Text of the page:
Becky Cushing: A birder who oversees protected land
Editor's note: The following story first appeared in the July 2017 issue of TownVibe Berkshire.
Becky Cushing, Mass Audubon’s Berkshire Sanctuaries director, is soaring. She took the post in 2014, when René Laubach retired after three decades, and as she gets her feet on the ground she is building new partnerships. She is supervising two new properties in Sandisfield and Otis, to add to four others she oversees: Pleasant Valley Wildlife Sanctuary in Lenox, Canoe Meadows in Pittsfield, Lime Kiln in Sheffield, and Tracy Brook in Richmond. She is hosting bird walks and concerts with the BSO from July 27-30.
How has the new partnership with Tanglewood grown into this summer concert series around Messiaen’s Catalog of the Birds?
Ellen Highstein, director of the Tanglewood Music Center, and Tony Fogg, artistic administrator of the Boston Symphony Orchestra, know Pleasant Valley. She walks here often. And Pierre-Laurent Aimard is an internationally known pianist who has done these concerts elsewhere in the world. Messiaen composed his Catalog of the Birds based on bird song, and Aimard often performs outdoors, so nature complements the music. It has developed into a series of concerts at Pleasant Valley and at Tanglewood with Tanglewood Music Center fellows. We will have bird walks at both places. Wayne Petersen, our lead ornithologist and director of the Massachusetts Important Bird Areas program, and Mass Audubon staff from across the state will lead them.
The bird walks begin as early as 5:30. Why, and what birds would you hope to see?
Early morning is the best birding, because the birds are active. The sun is up early this time of year, and daybreak is the best time to see them. In July, we may see some of everything. We have a list of the birds that inspired Messiaen. He was composing in France, so not all of them live here, but we have goldfinches, kingfisher and redstarts, wrens and robins. We have nesting boxes in the fields here, so swallows are common, and we see yellowthroats, chickadees and woodpeckers because of the habitat. Another bird we have heard going on and on outside the office recently is a scarlet tanager. Every year we have birds we get to know who stick around through the summer.
You are an avid birder, and you lead bird walks yourself?
I grew up learning shore birds, so I am learning new habitats here. The pleasure for me isn’t in a checklist—I love to get a good look at a bird, especially a bird singing. The pleasure is in the experience, when I watch long enough to realize they are bringing nesting material to that bush.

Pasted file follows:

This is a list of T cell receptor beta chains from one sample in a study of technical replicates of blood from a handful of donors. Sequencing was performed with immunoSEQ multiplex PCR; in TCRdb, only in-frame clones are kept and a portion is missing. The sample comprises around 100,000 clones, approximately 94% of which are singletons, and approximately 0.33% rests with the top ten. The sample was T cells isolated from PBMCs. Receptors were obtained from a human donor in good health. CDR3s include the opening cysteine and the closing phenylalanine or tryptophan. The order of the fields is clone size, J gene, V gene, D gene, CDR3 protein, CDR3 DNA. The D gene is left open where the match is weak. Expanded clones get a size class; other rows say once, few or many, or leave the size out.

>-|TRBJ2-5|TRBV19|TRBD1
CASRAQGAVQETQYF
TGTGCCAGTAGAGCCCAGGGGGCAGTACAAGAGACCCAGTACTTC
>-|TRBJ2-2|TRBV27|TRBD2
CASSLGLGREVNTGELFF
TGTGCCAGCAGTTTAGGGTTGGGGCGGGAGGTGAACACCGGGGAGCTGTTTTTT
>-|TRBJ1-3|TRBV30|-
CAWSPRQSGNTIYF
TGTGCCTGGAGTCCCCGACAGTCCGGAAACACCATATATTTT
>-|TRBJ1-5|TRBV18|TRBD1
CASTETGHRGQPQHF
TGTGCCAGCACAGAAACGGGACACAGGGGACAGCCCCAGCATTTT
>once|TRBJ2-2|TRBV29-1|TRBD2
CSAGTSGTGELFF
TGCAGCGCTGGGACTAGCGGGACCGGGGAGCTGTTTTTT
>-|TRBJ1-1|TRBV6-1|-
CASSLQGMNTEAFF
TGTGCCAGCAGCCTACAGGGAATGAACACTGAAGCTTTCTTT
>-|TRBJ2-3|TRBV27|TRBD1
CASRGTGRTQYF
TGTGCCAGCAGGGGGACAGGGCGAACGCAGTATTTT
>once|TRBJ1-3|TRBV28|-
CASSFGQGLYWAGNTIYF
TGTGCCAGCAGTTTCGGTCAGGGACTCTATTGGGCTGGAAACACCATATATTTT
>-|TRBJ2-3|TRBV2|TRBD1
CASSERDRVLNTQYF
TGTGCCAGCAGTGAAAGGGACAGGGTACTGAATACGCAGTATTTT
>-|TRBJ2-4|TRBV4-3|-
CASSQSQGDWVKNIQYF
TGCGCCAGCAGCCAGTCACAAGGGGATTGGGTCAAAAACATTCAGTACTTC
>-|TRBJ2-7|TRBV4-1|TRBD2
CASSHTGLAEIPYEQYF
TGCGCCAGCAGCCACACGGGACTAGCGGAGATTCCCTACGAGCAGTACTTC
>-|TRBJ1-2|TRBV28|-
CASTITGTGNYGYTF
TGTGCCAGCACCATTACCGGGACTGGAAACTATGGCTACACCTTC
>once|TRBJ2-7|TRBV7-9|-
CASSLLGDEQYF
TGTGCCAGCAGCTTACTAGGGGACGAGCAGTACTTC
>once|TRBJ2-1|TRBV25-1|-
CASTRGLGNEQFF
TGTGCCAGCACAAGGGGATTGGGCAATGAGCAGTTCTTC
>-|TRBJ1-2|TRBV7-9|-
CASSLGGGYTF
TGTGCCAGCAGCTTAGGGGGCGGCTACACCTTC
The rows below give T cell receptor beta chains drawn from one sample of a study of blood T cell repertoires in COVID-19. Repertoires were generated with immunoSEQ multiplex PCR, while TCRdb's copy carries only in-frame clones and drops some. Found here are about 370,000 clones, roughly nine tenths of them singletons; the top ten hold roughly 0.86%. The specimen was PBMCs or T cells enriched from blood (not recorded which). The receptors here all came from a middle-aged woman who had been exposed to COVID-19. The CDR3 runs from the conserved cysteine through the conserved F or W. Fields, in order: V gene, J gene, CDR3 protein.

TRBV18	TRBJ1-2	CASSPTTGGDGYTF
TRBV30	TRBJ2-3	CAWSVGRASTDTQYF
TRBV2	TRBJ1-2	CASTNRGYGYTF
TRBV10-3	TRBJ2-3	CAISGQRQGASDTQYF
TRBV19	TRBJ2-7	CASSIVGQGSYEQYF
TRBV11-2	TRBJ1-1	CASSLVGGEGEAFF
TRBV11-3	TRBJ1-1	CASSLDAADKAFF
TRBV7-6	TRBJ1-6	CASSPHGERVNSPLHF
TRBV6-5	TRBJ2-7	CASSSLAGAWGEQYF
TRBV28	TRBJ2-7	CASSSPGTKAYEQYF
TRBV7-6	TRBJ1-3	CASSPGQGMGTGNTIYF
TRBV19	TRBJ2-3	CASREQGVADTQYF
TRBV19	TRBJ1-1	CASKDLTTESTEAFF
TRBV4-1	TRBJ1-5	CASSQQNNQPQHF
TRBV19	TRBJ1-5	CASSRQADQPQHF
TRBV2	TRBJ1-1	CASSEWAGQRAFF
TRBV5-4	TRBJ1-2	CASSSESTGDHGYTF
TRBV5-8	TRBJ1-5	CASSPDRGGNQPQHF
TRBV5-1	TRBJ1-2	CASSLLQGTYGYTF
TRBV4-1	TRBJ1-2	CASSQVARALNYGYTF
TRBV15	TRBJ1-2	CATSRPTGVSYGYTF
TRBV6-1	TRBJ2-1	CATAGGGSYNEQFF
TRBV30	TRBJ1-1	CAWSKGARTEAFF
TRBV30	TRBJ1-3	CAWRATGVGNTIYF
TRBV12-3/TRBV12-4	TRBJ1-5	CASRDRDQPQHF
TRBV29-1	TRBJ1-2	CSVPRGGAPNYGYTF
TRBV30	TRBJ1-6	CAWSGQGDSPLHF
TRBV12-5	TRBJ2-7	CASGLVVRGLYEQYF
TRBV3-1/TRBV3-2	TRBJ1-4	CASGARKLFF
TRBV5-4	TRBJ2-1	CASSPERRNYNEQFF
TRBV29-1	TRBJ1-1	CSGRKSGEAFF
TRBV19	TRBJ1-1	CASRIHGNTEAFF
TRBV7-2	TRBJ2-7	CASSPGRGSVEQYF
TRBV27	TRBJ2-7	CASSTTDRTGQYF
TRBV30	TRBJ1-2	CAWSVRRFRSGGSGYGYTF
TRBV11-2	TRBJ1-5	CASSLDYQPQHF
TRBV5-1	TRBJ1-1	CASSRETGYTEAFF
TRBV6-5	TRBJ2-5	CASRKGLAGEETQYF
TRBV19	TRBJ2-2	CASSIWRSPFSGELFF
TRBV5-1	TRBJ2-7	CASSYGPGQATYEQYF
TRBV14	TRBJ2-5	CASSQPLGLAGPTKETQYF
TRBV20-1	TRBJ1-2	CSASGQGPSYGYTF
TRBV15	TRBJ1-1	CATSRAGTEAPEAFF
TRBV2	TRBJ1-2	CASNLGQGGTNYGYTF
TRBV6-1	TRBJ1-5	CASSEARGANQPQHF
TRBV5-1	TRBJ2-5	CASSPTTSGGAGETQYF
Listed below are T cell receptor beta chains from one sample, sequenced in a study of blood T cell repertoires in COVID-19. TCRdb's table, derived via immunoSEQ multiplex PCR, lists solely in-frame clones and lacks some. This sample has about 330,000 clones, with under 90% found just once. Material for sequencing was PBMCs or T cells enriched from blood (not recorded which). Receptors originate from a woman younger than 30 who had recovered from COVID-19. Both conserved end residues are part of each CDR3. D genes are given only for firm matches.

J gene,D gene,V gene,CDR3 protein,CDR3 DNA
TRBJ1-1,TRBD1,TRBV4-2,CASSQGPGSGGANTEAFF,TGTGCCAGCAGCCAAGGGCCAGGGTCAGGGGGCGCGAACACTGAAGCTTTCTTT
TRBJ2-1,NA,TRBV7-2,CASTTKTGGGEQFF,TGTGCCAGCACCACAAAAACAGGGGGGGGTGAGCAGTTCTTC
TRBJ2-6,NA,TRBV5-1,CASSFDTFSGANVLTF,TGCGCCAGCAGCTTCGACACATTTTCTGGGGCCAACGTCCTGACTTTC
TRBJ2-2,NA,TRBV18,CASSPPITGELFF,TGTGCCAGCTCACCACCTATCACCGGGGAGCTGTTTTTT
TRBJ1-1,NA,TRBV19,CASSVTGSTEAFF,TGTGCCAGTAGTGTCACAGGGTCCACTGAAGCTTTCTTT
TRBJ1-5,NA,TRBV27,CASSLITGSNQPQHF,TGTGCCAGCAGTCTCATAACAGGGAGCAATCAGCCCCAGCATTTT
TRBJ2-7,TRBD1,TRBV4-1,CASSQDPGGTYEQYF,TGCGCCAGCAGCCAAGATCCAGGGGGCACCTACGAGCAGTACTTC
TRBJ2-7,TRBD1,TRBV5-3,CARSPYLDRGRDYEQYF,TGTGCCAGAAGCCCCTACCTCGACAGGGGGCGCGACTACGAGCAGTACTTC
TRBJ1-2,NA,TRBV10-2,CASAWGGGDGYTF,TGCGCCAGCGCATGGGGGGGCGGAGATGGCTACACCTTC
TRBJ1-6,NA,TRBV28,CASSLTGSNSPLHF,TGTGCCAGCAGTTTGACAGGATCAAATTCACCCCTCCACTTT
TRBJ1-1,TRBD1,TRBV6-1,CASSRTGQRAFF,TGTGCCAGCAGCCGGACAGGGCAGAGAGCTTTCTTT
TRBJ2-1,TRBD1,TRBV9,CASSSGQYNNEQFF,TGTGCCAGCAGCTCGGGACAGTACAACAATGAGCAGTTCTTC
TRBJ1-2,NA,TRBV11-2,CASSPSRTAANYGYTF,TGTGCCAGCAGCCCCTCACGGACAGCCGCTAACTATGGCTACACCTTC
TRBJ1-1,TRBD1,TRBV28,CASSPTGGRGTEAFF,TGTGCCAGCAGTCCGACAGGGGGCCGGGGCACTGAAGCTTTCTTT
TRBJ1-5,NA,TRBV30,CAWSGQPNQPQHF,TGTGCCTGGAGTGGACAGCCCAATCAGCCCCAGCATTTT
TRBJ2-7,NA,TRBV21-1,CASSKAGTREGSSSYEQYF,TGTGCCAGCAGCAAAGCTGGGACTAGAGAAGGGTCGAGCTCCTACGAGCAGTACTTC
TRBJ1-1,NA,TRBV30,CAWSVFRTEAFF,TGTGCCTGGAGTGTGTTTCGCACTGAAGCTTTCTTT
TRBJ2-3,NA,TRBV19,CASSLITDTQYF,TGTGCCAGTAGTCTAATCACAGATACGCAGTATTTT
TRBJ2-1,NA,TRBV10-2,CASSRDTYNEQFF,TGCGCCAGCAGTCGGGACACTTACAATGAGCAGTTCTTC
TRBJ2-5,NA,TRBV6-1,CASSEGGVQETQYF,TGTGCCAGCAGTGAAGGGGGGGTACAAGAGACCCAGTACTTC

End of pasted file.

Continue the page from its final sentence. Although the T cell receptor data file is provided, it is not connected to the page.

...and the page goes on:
With Kripalu, you are creating a new approach to birding in courses you have co-led. How do you bring mindfulness and birding together?
Being mindful is similar to birding, when you’re going out to the dawn chorus with the birds singing their hearts out and letting it wash over you. Then we can focus on a particular bird. I heard a Louisiana water thrush the other morning for a long while—I was sitting on the porch with a cup of coffee, and the bird came close to me, and I got to know it, and to know the sound.
What moments have stood out for you, as you have gotten to know the Mass Audubon properties you care for in the Berkshires?
So many. Pleasant Valley has a boardwalk around Pike’s Pond, and a few times, more than a few, when I’m taking a break on a busy day near sunset I’ll go down, and it’s so still and quiet, and the water is glassy. I’ve seen a beaver come out and swim across. The other day at Canoe Meadows, at a volunteer day, we saw more than a dozen rare butterflies in the meadow near Sackett Brook, and this is in the heart of Pittsfield. I feel like the Berkshires has all these hidden places to explore that make you feel like the first person to have found them.
You grew up in Saratoga Springs. Did you know the Berkshires before you moved here for this job?
I spent summers with my grandparents on Cape Cod, and we would walk the beaches, looking for piping plover and terns. I first worked for Mass Audubon on the Cape. In 2011, I helped open a new sanctuary in Wareham, and it showed me how much I wanted to learn about land management and balancing land and people, so I went to the University of Vermont, through the Field Naturalist Program, and when this position opened up it was my dream job.
How do you keep that balance here?
We have six sanctuaries—four open to the public and two opening in the next few years, and in addition to these the Berkshires has a mosaic of preserved land through the state, land trusts, agricultural restrictions. It’s important to appreciate the mosaic of land and uses: rare natural communities, drinking water, prime agricultural soil, and community centers. At Pleasant Valley, we have 1,200 acres and seven miles of trails on less than half, and that’s intentional, so that people can explore and the wildlife has places to be, so a bear or a wildcat can breed in places without people. I am eager to work alongside other groups. We have so much opportunity for conservation here. It benefits the economy, too, to have these conserved places—we have visitors from all over the world at the sanctuaries, more than 25,000 people each year.